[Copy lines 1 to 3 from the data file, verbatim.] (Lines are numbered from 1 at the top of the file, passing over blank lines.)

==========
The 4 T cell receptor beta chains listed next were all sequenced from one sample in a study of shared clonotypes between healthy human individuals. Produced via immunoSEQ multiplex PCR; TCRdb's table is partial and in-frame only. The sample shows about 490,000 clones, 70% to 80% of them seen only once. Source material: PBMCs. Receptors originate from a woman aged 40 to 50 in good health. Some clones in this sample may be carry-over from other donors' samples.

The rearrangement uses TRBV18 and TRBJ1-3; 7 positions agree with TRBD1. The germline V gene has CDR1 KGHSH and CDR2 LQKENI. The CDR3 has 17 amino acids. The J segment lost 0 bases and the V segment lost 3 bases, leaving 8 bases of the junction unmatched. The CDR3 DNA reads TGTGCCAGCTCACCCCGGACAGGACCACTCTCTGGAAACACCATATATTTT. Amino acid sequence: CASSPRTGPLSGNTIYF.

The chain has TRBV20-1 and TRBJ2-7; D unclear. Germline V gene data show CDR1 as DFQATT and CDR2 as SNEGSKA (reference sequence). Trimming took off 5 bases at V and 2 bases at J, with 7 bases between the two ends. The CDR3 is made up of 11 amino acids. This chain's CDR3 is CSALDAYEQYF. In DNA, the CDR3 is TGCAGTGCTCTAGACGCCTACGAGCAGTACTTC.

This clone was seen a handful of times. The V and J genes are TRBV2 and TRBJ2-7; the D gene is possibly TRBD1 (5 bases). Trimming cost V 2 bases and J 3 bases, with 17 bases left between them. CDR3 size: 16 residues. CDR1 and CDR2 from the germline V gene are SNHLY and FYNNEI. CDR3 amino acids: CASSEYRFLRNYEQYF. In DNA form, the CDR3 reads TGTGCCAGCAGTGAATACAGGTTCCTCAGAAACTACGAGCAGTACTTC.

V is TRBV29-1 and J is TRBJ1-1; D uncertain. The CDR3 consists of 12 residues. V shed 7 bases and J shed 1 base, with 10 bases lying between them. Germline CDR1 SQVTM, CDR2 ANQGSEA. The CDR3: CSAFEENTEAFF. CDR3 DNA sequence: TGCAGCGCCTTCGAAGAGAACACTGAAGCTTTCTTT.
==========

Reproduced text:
The 4 T cell receptor beta chains listed next were all sequenced from one sample in a study of shared clonotypes between healthy human individuals. Produced via immunoSEQ multiplex PCR; TCRdb's table is partial and in-frame only. The sample shows about 490,000 clones, 70% to 80% of them seen only once. Source material: PBMCs. Receptors originate from a woman aged 40 to 50 in good health. Some clones in this sample may be carry-over from other donors' samples.

The rearrangement uses TRBV18 and TRBJ1-3; 7 positions agree with TRBD1. The germline V gene has CDR1 KGHSH and CDR2 LQKENI. The CDR3 has 17 amino acids. The J segment lost 0 bases and the V segment lost 3 bases, leaving 8 bases of the junction unmatched. The CDR3 DNA reads TGTGCCAGCTCACCCCGGACAGGACCACTCTCTGGAAACACCATATATTTT. Amino acid sequence: CASSPRTGPLSGNTIYF.

The chain has TRBV20-1 and TRBJ2-7; D unclear. Germline V gene data show CDR1 as DFQATT and CDR2 as SNEGSKA (reference sequence). Trimming took off 5 bases at V and 2 bases at J, with 7 bases between the two ends. The CDR3 is made up of 11 amino acids. This chain's CDR3 is CSALDAYEQYF. In DNA, the CDR3 is TGCAGTGCTCTAGACGCCTACGAGCAGTACTTC.